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Lecture | Dean's Lecture

Urban Network Dynamics seen through the lens of High Definition Archaeology

  • Rubina Raja
Date
15 February 2018
Time
Series
Dean's Lectures
Address
Van Steenis Building
Einsteinweg 2
2333 CC Leiden
Room
Main hall

The case of Antiochia-on-the-Chrysorrhoas

High Definition methods applied to archaeological materials is nothing new. However, over the last years application of such methods on material coming from tightly definable contexts have given archaeologists the possibility to work with empirical material in a “High Definition” perspective, where “High Definition” does not mean micro-scale, but rather implies the precision with which cause and effect of change and continuity may be qualified to a much larger degree than earlier possible.

Gerasa

This lecture will focus on the work done within the framework of the Danish National Research Foundation’s Centre of Excellence for Urban Network Evolutions and in particular on the archaeological work carried out in the Decapolis city of Gerasa in modern Jordan. At this site archaeological investigations have taken place for more then a 100 years – beginning as far as we know in 1907 – but only since 2011 through the work done by the Danish-German Jerash Northwest Quarter Project high definition methods have been applied to the archaeological work undertaken at the site. Results of this work have yielded new insights into the urban network dynamics of this famous site, which flourished from the Roman into the early Islamic period, when city life came to a sudden halt as a result of the earthquake in 749 CE.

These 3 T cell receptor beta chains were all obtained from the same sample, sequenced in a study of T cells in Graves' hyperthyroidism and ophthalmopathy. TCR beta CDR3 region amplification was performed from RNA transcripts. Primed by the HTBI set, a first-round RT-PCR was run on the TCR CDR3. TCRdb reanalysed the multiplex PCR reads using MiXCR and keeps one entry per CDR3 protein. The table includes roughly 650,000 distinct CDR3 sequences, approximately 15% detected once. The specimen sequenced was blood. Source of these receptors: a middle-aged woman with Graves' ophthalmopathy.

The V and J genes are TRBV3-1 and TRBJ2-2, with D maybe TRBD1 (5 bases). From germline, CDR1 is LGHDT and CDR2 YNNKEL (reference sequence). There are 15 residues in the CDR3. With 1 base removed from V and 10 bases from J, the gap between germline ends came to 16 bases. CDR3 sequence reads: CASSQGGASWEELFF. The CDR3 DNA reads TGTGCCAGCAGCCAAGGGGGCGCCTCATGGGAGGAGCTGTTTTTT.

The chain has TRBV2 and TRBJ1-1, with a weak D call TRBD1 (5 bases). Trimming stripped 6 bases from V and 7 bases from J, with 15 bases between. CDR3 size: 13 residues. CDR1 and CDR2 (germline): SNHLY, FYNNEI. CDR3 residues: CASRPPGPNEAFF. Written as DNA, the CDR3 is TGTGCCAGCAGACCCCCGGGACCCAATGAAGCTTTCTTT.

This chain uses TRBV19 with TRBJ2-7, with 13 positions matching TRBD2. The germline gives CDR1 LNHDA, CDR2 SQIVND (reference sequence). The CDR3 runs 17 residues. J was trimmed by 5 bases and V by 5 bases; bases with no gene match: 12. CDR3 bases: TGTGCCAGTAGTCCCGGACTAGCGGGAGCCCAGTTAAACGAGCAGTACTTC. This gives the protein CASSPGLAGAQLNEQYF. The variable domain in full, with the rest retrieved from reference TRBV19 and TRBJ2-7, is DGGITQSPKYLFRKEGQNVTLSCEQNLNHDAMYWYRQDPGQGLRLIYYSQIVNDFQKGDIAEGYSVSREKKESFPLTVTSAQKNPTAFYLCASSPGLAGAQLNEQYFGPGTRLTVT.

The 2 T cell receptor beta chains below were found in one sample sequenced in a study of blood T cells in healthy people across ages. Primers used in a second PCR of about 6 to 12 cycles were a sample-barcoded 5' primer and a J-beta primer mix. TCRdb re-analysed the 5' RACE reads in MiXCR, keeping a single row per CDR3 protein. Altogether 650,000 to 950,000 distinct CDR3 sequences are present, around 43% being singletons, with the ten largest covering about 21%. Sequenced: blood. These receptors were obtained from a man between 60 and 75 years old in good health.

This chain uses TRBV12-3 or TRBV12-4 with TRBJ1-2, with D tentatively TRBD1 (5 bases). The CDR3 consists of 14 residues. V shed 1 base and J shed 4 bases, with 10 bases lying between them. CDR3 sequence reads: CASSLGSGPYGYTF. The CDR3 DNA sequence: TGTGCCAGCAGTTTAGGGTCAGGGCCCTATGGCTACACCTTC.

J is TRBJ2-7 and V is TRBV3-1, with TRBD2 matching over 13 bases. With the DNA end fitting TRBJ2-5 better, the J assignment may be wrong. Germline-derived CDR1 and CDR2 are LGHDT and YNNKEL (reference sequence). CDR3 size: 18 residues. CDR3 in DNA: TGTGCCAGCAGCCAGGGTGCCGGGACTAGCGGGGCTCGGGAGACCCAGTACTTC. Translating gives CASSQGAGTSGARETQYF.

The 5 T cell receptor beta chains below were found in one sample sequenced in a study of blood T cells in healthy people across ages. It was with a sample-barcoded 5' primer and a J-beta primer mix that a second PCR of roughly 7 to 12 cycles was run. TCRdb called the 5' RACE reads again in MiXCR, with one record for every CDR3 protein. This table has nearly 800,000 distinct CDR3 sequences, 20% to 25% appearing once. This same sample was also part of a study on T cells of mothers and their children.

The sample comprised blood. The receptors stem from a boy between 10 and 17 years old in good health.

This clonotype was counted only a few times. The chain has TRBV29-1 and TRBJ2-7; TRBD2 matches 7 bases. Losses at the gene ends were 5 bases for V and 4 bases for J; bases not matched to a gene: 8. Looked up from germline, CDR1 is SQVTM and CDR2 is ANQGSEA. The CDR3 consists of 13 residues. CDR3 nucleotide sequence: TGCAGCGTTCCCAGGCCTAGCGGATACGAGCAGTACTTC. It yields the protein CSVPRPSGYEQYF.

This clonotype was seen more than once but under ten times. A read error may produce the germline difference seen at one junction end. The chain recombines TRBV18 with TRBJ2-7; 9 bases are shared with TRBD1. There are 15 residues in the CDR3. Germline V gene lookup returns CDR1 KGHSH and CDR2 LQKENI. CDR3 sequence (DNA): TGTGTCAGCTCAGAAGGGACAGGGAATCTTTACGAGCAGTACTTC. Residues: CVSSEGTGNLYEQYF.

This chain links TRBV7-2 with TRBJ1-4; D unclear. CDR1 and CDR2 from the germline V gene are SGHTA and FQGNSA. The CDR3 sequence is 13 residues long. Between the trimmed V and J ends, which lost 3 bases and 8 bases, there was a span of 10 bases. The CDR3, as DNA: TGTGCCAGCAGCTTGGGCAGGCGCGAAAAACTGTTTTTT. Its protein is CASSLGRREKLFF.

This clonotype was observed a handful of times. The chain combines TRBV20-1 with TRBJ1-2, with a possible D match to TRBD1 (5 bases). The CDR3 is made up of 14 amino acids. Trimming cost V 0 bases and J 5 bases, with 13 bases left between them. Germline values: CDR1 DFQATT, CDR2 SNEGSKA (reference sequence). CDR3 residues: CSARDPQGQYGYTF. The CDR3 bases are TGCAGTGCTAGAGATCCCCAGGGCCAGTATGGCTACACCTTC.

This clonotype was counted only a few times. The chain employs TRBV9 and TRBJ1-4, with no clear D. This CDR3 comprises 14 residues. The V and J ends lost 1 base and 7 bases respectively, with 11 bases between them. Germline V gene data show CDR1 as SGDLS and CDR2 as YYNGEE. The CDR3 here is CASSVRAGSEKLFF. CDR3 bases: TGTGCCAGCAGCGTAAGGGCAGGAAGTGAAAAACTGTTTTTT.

View from the Northwest Quarter in Gerasa/Jerash towards the Sanctuary of Zeus Olympios and the Oval Piazza. (copyright: Rubina Raja)
View from the Northwest Quarter in Gerasa/Jerash towards the Sanctuary of Zeus Olympios and the Oval Piazza. (copyright: Rubina Raja)

About the Dean's Lectures

The Dean’s Lecture is a high level series of lectures given by prominent archaeologists and intellectuals, in which they highlight their work and passion.

For these lectures, the Dean of the Faculty of Archaeology invites scholars who look beyond the boundaries of their own field of  chronological or topographical specialisation, addressing, in a compelling way, our archaeological community at large.